McEver History, Family Crest & Coats of Arms

The McEver surname is thought to have derived from an Old Norse personal name Ivarr of uncertain origin. It became a given name in Ireland, Scotland and Wales before becoming a hereditary surname.

Early Origins of the McEver family

The surname McEver was first found in Dumbartonshire. The first on record was "Douenaldus filius Makbeth mac Ywar was one of the perambulators of the boundary between the lands of Arnbroath Abbey and the barony of Kynblathmund, 1219." [1]

Early History of the McEver family

This web page shows only a small excerpt of our McEver research. Another 296 words (21 lines of text) covering the years 1292, 1479, 1479, 1488, 1931, 1499, 1541, 1562, 1563, 1638, 1659, 1621, 1644, 1621, 1622, 1640, 1644 and are included under the topic Early McEver History in all our PDF Extended History products and printed products wherever possible.

McEver Spelling Variations

Spelling variations of this family name include: MacIver, MacIvor, MacCure, MacEure, MacUre and many more.

Early Notables of the McEver family (pre 1700)

Another 39 words (3 lines of text) are included under the topic Early McEver Notables in all our PDF Extended History products and printed products wherever possible.

Ireland Migration of the McEver family to Ireland

Some of the McEver family moved to Ireland, but this topic is not covered in this excerpt.
Another 81 words (6 lines of text) about their life in Ireland is included in all our PDF Extended History products and printed products wherever possible.


United States McEver migration to the United States +

Some of the first settlers of this family name were:

McEver Settlers in United States in the 19th Century
  • Thomas H McEver, aged 25, who arrived in New York in 1812 [2]
McEver Settlers in United States in the 20th Century
  • Mary McEver, aged 18, originally from Gowna, arrived in New York City, New York in 1900 aboard the ship "Teutonic" from Queenstown, Ireland [3]
  • Rose Anne McEver, aged 18, originally from Arva, arrived in New york City, New York in 1904 aboard the ship "Baltic" from Queenstown, Ireland [4]
  • Walter McEver, aged 16, arrived in New York in 1920 aboard the ship "Fort Victoria" from Bermuda [5]
  • Bridie McEver, aged 31, arrived in New York in 1924 aboard the ship "Celtic" from Cobh (Queenstown) [6]

Contemporary Notables of the name McEver (post 1700) +

  • V. W. McEver Jr., American Republican politician, Delegate to Republican National Convention from Georgia, 1972
  • Herbert Macauley "Mac" McEver (1906-1996), American former head coach of the Virginia Tech college football team, older brother of Gene McEver
  • Eugene T. "Gene" McEver (1908-1985), American college football player and coach at the University of Tennessee


The McEver Motto +

The motto was originally a war cry or slogan. Mottoes first began to be shown with arms in the 14th and 15th centuries, but were not in general use until the 17th century. Thus the oldest coats of arms generally do not include a motto. Mottoes seldom form part of the grant of arms: Under most heraldic authorities, a motto is an optional component of the coat of arms, and can be added to or changed at will; many families have chosen not to display a motto.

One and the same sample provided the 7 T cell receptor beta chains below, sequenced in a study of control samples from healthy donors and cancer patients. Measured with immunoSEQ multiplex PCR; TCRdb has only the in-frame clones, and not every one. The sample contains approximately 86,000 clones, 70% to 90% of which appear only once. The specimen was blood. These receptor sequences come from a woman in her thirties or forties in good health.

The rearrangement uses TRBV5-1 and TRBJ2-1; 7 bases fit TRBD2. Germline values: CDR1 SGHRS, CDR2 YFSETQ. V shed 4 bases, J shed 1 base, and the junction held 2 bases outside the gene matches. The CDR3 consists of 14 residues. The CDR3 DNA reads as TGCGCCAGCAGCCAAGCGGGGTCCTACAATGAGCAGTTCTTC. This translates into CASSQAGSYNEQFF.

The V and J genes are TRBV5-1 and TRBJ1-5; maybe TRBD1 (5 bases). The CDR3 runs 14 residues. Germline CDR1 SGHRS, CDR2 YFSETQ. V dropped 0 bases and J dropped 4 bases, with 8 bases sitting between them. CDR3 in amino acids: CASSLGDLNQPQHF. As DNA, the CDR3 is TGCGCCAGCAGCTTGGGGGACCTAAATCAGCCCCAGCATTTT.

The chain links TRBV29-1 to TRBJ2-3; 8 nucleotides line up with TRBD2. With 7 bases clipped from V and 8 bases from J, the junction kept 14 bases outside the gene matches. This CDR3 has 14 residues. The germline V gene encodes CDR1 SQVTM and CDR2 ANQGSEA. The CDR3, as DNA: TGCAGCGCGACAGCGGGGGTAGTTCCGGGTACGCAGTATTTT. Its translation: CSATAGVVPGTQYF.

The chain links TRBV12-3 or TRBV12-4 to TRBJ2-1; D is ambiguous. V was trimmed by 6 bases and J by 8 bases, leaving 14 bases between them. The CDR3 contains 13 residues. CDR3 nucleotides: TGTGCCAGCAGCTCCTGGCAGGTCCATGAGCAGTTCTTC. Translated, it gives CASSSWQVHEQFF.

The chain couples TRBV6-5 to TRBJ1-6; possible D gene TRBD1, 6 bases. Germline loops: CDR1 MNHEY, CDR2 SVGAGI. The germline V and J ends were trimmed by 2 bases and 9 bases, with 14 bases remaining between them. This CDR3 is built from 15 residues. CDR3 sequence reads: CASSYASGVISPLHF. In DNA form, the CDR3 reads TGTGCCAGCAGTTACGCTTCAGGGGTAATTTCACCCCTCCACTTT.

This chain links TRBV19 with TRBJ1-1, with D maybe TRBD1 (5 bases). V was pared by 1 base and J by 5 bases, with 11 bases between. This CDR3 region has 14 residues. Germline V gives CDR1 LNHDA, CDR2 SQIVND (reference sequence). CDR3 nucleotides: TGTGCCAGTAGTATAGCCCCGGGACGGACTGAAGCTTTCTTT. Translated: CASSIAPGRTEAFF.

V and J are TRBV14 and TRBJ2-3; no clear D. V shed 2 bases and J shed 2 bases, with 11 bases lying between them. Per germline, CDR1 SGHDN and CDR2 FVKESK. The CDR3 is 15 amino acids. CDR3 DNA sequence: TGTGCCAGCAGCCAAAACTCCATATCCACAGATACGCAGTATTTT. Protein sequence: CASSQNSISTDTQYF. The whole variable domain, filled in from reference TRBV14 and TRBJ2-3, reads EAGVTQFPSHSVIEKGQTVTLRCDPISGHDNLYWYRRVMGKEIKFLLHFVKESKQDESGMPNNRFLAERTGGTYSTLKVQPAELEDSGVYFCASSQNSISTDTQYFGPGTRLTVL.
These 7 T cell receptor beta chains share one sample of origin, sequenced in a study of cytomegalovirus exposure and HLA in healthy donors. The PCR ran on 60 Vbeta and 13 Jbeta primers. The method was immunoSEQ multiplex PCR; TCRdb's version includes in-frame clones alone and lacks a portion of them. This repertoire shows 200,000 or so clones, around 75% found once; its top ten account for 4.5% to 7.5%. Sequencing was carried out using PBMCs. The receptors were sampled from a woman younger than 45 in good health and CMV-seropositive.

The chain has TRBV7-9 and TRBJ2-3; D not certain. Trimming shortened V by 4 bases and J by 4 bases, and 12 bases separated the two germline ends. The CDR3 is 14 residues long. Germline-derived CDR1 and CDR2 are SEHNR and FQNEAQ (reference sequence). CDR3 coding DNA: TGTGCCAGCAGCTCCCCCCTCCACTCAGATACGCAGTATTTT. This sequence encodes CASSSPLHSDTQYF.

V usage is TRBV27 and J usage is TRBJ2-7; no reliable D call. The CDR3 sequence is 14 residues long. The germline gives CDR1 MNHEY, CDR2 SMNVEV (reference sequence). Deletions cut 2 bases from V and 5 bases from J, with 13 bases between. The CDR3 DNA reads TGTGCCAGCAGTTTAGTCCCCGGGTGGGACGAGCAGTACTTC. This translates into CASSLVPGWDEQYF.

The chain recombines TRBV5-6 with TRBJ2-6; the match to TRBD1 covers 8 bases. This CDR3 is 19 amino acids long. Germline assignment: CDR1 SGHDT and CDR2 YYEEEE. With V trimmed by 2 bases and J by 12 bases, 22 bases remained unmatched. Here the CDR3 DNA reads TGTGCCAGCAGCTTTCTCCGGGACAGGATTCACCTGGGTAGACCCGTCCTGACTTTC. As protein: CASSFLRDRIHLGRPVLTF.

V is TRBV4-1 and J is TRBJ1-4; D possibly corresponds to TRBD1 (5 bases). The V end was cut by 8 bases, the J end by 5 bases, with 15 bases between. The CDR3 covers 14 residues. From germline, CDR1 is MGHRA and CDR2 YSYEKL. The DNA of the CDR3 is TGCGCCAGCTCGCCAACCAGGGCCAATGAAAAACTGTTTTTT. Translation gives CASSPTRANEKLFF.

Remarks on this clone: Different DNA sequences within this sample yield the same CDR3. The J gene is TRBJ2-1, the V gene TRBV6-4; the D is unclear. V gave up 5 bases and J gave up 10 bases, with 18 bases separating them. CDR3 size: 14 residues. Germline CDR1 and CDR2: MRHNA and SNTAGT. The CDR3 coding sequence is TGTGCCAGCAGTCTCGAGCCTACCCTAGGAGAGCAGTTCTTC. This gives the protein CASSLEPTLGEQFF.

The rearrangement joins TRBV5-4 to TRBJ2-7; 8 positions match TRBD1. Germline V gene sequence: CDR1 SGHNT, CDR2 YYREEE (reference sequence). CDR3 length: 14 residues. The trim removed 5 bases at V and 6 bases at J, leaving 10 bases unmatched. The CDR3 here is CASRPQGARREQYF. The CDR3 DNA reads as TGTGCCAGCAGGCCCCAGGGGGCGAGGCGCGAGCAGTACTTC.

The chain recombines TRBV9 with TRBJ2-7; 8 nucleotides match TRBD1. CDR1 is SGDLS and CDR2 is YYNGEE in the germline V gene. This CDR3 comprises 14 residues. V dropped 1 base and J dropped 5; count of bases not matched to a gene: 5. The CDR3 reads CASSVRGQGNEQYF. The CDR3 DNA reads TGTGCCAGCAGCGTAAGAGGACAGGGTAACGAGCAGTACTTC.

Motto: Numquam obliviscar
Motto Translation: I will never forget.


  1. ^ Black, George F., The Surnames of Scotland Their Origin, Meaning and History. New York: New York Public Library, 1946. Print. (ISBN 0-87104-172-3)
  2. ^ Filby, P. William, Meyer, Mary K., Passenger and immigration lists index : a guide to published arrival records of about 500,000 passengers who came to the United States and Canada in the seventeenth, eighteenth, and nineteenth centuries. 1982-1985 Cumulated Supplements in Four Volumes Detroit, Mich. : Gale Research Co., 1985, Print (ISBN 0-8103-1795-8)
  3. ^ "New York Passenger Arrival Lists (Ellis Island), 1892-1924," database, FamilySearch (https://familysearch.org/ark:/61903/1:1:JX8B-YMK : 6 December 2014), Mary McEver, 04 Oct 1900; citing departure port Queenstown, arrival port New York City, New York, New York, ship name Teutonic, NARA microfilm publication T715 and M237 (Washington D.C.: National Archives and Records Administration, n.d.).
  4. ^ "New York Passenger Arrival Lists (Ellis Island), 1892-1924," database, FamilySearch (https://familysearch.org/ark:/61903/1:1:JN99-2PD : 6 December 2014), Rose Anne McEver, 02 Sep 1904; citing departure port Queenstown, arrival port New york City, New York, ship name Baltic, NARA microfilm publication T715 and M237 (Washington D.C.: National Archives and Records Administration, n.d.).
  5. ^ "New York Passenger Arrival Lists (Ellis Island), 1892-1924," database, FamilySearch (https://familysearch.org/ark:/61903/1:1:J6CY-VJS : 6 December 2014), Walter McEver, 18 Mar 1920; citing departure port Bermuda, arrival port New York, ship name Fort Victoria, NARA microfilm publication T715 and M237 (Washington D.C.: National Archives and Records Administration, n.d.).
  6. ^ "New York Passenger Arrival Lists (Ellis Island), 1892-1924," database, FamilySearch (https://familysearch.org/ark:/61903/1:1:JNZR-Y6D : 6 December 2014), Bridie McEver, 01 Apr 1924; citing departure port Cobh (Queenstown), arrival port New York, ship name Celtic, NARA microfilm publication T715 and M237 (Washington D.C.: National Archives and Records Administration, n.d.).


Houseofnames.com on Facebook
Shipping
Fastest Delivery Possible

Digital Products on Checkout, all other products filled in 1 business day

Money Back
Money Back Guarantee

Yes, all products 100% Guaranteed

Support
BBB A+ Rating

The Best Rating possible

Payment
Secure Online Payment

Entire site uses SSL / Secure Certificate